Et tu Johan?
Major League Baseball’s Web site reports tonight that the Minnesota Twins and New York Yankees are talking trade over Johan Santana. It’s pretty clear the Twins
can’t afford won’t pay Santana’s asking price when his contract is up after the ’08 season.
The new stadium was supposed to allow the Twins to be more competitive. But, the Yankees are building a new stadium (and hotel complex), too. So, perhaps, they get to be more competitively competitive.
One can make an argument that letting Torii Hunter go last week was a smart baseball move. He’s good, but he’s not that good. No such argument can be made against Johan Santana. He’s among the best, and projects to be among the best for the duration of however many years he’s asking for in the next contract.
So why trade him?
Let’s go back to April 2007, when Hennepin County commissioners OK’d a land acquisition agreement for the stadium.
“It’s a fair document, and it will allow the Twins to be competitive in Minnesota, and to build a world-class outdoor ballpark,” said Twins president Dave St. Peter.
In an FAQ on their Web site, the Twins address the competitive question:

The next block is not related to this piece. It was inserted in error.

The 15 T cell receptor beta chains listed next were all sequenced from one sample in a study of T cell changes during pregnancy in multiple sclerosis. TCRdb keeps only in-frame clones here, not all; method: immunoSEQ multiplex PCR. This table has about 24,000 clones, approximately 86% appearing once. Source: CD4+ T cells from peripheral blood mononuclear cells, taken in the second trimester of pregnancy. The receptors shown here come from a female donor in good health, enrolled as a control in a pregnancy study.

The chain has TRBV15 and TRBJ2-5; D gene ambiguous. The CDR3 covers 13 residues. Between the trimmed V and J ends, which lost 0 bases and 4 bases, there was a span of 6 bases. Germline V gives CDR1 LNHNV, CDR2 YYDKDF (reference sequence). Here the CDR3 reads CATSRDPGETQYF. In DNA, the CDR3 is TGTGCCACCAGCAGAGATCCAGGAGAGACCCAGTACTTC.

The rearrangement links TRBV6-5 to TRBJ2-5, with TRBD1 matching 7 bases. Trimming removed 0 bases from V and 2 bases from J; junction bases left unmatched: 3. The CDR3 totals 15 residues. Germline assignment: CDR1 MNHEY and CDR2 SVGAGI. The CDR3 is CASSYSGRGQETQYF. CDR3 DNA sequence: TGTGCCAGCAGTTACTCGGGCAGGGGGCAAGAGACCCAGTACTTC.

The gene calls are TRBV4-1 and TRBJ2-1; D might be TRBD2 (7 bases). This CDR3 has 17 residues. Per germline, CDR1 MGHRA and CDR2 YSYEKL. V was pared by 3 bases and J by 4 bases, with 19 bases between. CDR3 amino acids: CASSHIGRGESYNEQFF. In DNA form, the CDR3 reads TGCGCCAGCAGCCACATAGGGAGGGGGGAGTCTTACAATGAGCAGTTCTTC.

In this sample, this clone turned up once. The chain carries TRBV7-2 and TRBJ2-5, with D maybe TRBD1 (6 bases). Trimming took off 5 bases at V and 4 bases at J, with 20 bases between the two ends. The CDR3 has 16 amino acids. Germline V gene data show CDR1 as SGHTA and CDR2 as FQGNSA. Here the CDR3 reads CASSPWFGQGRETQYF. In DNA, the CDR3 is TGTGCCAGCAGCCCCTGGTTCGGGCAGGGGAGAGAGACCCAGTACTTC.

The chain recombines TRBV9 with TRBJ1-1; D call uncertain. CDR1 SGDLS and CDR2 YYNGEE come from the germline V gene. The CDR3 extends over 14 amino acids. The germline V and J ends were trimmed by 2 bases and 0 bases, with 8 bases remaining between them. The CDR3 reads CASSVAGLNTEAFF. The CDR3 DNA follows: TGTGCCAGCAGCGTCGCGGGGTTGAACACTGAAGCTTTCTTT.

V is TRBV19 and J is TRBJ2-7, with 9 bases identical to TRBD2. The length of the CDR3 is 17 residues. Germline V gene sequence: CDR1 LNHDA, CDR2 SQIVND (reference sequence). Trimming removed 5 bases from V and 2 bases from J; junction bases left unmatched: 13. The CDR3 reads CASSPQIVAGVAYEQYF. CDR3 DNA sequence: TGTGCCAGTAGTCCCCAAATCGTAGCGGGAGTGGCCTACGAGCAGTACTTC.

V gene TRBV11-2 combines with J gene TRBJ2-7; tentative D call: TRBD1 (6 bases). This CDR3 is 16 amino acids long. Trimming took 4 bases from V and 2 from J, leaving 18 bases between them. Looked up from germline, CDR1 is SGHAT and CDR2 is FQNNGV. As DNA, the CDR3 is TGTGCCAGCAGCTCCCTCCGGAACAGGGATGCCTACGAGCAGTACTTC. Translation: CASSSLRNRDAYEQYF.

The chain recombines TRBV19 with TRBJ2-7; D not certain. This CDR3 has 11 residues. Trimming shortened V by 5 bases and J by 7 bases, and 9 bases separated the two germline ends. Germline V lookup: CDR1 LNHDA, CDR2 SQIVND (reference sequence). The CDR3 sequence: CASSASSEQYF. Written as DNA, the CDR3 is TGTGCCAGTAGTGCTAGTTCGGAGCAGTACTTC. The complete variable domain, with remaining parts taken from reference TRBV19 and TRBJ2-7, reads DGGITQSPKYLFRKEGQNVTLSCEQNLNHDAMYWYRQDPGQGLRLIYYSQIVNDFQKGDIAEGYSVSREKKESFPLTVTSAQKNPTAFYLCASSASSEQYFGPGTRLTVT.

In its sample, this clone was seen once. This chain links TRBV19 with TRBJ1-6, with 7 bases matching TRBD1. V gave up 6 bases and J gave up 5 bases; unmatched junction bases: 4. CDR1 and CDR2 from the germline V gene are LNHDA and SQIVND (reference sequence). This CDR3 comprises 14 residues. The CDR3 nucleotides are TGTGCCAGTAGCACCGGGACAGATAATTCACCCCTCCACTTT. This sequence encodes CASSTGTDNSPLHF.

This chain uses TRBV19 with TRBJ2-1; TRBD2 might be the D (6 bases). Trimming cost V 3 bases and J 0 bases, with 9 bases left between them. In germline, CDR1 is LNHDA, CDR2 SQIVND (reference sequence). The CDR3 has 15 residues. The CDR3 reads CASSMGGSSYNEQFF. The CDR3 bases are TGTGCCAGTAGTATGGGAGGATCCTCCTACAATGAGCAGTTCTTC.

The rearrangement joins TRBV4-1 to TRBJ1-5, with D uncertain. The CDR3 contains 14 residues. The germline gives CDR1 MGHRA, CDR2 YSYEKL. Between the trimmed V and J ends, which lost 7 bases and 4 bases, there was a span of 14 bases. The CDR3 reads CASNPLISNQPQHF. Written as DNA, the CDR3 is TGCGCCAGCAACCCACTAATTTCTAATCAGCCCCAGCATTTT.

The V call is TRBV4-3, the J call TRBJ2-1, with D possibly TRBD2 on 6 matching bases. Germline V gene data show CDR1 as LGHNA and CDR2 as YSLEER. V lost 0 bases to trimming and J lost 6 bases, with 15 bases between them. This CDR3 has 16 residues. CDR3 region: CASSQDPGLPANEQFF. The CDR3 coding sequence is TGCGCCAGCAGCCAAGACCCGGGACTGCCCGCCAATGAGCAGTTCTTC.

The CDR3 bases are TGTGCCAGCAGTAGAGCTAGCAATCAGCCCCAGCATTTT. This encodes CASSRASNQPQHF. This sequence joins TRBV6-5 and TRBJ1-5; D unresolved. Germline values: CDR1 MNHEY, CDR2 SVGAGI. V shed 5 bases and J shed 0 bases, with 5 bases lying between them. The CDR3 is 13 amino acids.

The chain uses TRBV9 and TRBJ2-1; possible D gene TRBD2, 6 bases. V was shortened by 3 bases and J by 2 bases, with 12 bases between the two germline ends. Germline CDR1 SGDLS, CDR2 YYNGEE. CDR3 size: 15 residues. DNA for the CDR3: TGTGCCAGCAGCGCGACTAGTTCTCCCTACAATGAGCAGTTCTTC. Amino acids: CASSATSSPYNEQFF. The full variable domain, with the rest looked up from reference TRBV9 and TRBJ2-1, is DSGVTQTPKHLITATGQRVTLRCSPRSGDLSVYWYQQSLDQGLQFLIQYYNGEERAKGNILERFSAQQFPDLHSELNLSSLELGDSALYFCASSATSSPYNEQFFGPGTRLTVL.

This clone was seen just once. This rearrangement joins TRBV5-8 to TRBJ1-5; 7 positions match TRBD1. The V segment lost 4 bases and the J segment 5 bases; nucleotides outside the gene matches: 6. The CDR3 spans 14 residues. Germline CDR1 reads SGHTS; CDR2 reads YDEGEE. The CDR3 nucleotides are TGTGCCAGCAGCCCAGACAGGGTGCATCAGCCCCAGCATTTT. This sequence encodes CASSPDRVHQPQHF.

First, the Twins have a proven baseball organization that has demonstrated the ability to field competitive teams with limited resources. The incremental revenues generated by a new ballpark should help stabilize the franchise and provide the team with additional resources to be competitive.
Stabilize the franchise is baseball-talk for “we won’t let our best players walk so often.”
Hunter is gone and Santana will likely be traded this off-season because (a) the Twins don’t want to let another star leave via free agency without getting something for him (b) they don’t want to pay the money and (c) letting a player leave before the stadium is built — like right now — makes the obvious public relations problem slightly less obvious.
But that doesn’t mean they don’t have one, because as Fanhouse notes, $20 million a year for a team’s superstar player is nothing in today’s baseball economy. Santana is already making more than $13 million, which the Twins were able to afford playing in an old ballpark, with lousy revenue streams.